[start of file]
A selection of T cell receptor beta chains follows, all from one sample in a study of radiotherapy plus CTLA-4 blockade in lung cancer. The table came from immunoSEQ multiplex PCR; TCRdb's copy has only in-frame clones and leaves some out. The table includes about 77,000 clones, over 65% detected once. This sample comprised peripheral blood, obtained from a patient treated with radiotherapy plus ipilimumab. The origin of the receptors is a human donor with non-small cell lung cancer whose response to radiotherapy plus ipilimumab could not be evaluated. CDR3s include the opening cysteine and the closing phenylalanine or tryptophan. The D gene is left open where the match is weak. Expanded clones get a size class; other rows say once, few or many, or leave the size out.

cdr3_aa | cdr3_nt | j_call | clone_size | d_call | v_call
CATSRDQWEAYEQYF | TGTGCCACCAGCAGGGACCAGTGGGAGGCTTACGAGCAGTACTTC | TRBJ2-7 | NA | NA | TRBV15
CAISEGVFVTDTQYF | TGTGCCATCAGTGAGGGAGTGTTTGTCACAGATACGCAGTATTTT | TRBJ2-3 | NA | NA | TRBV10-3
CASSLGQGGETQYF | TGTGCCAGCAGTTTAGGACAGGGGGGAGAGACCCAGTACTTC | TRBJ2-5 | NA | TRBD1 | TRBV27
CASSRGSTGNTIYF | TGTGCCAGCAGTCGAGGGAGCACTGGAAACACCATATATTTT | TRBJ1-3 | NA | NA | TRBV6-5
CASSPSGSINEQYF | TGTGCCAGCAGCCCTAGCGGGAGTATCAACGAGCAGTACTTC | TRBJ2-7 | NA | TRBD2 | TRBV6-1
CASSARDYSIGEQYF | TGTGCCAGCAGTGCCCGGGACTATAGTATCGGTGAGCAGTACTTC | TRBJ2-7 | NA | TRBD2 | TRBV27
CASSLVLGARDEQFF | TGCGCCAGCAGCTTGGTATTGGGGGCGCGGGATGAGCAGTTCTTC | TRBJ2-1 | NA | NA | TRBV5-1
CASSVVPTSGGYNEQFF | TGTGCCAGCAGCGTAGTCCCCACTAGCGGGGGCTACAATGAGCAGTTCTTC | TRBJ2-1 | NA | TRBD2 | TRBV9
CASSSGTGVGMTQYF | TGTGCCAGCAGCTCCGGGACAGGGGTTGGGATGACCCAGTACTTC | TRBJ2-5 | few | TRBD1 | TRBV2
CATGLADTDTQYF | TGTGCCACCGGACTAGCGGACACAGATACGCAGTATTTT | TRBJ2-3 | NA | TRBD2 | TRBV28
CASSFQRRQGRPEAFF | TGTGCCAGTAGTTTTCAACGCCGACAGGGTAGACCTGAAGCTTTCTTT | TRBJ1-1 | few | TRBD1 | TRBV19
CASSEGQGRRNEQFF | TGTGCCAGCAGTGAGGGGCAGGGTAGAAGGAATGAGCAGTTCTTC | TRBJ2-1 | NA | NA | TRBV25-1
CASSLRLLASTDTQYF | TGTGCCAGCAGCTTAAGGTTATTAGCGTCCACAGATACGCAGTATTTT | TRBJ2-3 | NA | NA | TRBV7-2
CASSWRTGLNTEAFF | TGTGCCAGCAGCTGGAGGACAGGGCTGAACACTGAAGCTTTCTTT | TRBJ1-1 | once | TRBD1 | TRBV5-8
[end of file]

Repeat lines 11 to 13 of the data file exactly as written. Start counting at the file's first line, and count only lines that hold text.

CASSSGTGVGMTQYF | TGTGCCAGCAGCTCCGGGACAGGGGTTGGGATGACCCAGTACTTC | TRBJ2-5 | few | TRBD1 | TRBV2
CATGLADTDTQYF | TGTGCCACCGGACTAGCGGACACAGATACGCAGTATTTT | TRBJ2-3 | NA | TRBD2 | TRBV28
CASSFQRRQGRPEAFF | TGTGCCAGTAGTTTTCAACGCCGACAGGGTAGACCTGAAGCTTTCTTT | TRBJ1-1 | few | TRBD1 | TRBV19